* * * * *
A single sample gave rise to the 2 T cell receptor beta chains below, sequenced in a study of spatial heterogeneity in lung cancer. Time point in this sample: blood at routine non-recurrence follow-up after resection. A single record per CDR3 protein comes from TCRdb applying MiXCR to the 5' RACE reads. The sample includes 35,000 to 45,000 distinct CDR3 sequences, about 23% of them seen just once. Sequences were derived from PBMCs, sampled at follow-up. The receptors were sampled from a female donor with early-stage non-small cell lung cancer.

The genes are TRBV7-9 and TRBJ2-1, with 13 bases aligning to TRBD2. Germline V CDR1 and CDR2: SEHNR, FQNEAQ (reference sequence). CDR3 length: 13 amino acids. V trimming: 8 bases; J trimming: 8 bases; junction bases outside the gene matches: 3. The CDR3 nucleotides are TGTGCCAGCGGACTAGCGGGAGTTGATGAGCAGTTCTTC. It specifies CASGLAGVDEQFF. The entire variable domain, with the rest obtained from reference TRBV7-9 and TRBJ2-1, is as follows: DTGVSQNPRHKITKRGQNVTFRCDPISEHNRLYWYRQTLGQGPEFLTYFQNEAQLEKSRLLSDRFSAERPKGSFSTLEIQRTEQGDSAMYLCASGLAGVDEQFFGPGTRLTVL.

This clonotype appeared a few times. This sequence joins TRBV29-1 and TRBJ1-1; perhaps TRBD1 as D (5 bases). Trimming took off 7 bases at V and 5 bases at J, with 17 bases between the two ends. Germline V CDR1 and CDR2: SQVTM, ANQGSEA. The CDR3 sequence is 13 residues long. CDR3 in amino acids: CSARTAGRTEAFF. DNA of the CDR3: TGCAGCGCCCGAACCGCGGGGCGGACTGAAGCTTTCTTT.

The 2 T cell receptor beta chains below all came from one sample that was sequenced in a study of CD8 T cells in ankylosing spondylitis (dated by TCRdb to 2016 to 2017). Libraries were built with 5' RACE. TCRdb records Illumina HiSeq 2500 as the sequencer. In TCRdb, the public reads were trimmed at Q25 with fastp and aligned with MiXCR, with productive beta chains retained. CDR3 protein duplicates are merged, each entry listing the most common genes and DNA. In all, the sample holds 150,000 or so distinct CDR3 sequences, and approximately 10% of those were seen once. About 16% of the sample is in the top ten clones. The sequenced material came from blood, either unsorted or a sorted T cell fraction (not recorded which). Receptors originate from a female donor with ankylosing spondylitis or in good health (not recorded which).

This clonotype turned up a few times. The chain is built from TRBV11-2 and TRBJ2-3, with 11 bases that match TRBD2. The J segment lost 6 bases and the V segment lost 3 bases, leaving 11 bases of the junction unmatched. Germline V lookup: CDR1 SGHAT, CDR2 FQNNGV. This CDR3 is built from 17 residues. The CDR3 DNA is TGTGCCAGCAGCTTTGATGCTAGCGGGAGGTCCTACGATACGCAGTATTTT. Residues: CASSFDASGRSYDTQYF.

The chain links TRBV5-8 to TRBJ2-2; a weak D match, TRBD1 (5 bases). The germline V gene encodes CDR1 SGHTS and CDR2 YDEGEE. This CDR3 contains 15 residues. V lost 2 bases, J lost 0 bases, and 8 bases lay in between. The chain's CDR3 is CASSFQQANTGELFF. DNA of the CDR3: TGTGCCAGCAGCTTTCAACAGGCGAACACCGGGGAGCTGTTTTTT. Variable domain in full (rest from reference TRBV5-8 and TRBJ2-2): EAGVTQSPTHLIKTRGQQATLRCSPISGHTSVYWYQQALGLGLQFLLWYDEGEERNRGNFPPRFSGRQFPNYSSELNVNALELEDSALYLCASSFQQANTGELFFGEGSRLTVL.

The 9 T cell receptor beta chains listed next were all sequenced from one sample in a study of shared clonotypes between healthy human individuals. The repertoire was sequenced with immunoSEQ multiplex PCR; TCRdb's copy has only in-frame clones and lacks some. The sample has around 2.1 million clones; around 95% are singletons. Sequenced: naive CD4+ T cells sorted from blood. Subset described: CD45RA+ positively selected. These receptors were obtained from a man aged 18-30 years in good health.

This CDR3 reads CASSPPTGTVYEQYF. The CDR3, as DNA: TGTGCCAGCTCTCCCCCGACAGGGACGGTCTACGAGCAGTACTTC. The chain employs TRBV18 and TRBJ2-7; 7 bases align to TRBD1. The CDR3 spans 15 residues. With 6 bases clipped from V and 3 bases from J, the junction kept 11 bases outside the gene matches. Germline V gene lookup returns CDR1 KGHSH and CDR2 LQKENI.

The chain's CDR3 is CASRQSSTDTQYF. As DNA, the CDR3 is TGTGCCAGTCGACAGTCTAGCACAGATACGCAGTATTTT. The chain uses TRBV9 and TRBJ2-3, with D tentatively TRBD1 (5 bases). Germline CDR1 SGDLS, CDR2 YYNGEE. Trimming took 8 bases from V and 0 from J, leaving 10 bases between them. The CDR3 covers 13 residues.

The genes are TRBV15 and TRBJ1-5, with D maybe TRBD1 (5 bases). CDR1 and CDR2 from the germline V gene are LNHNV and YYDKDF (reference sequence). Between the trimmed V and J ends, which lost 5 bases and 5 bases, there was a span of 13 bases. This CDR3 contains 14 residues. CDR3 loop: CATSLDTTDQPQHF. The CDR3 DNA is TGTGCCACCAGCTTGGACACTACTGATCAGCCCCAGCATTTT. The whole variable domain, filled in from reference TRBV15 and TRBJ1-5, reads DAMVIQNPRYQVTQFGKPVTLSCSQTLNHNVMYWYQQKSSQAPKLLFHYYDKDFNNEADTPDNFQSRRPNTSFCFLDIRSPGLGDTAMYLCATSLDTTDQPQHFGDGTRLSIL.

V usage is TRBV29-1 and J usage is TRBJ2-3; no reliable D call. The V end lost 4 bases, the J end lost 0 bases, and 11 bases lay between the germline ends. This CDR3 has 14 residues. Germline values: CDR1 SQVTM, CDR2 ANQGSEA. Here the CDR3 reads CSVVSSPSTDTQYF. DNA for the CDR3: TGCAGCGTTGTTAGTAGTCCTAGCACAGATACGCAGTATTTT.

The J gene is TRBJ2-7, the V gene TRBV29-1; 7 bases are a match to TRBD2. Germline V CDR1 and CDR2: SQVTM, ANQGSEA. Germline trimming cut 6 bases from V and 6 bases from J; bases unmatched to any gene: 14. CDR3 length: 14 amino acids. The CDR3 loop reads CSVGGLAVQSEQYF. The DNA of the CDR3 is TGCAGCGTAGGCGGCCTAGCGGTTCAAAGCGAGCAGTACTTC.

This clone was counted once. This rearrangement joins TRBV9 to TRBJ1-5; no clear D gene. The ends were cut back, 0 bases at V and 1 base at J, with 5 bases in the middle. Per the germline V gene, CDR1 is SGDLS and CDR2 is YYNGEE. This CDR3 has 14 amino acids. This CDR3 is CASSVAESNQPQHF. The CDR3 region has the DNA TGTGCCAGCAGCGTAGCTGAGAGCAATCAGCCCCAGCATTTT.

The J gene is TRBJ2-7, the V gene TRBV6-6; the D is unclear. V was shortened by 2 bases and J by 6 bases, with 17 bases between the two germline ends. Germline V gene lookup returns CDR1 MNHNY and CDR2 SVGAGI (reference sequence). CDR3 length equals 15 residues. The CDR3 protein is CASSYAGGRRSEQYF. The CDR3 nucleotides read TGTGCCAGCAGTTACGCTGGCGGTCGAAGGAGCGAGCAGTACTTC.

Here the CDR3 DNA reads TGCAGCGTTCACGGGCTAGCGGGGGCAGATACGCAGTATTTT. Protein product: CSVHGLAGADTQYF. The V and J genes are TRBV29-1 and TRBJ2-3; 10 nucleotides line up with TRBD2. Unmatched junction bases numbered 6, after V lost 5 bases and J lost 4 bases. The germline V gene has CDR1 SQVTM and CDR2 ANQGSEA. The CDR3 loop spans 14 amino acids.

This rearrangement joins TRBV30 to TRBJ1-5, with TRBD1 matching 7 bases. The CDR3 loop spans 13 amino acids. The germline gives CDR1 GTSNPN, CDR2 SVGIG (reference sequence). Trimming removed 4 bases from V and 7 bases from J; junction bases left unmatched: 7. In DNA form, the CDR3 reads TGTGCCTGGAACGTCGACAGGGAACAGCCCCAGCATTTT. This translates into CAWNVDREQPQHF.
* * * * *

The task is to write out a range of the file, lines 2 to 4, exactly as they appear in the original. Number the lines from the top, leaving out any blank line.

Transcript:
The genes are TRBV7-9 and TRBJ2-1, with 13 bases aligning to TRBD2. Germline V CDR1 and CDR2: SEHNR, FQNEAQ (reference sequence). CDR3 length: 13 amino acids. V trimming: 8 bases; J trimming: 8 bases; junction bases outside the gene matches: 3. The CDR3 nucleotides are TGTGCCAGCGGACTAGCGGGAGTTGATGAGCAGTTCTTC. It specifies CASGLAGVDEQFF. The entire variable domain, with the rest obtained from reference TRBV7-9 and TRBJ2-1, is as follows: DTGVSQNPRHKITKRGQNVTFRCDPISEHNRLYWYRQTLGQGPEFLTYFQNEAQLEKSRLLSDRFSAERPKGSFSTLEIQRTEQGDSAMYLCASGLAGVDEQFFGPGTRLTVL.

This clonotype appeared a few times. This sequence joins TRBV29-1 and TRBJ1-1; perhaps TRBD1 as D (5 bases). Trimming took off 7 bases at V and 5 bases at J, with 17 bases between the two ends. Germline V CDR1 and CDR2: SQVTM, ANQGSEA. The CDR3 sequence is 13 residues long. CDR3 in amino acids: CSARTAGRTEAFF. DNA of the CDR3: TGCAGCGCCCGAACCGCGGGGCGGACTGAAGCTTTCTTT.

The 2 T cell receptor beta chains below all came from one sample that was sequenced in a study of CD8 T cells in ankylosing spondylitis (dated by TCRdb to 2016 to 2017). Libraries were built with 5' RACE. TCRdb records Illumina HiSeq 2500 as the sequencer. In TCRdb, the public reads were trimmed at Q25 with fastp and aligned with MiXCR, with productive beta chains retained. CDR3 protein duplicates are merged, each entry listing the most common genes and DNA. In all, the sample holds 150,000 or so distinct CDR3 sequences, and approximately 10% of those were seen once. About 16% of the sample is in the top ten clones. The sequenced material came from blood, either unsorted or a sorted T cell fraction (not recorded which). Receptors originate from a female donor with ankylosing spondylitis or in good health (not recorded which).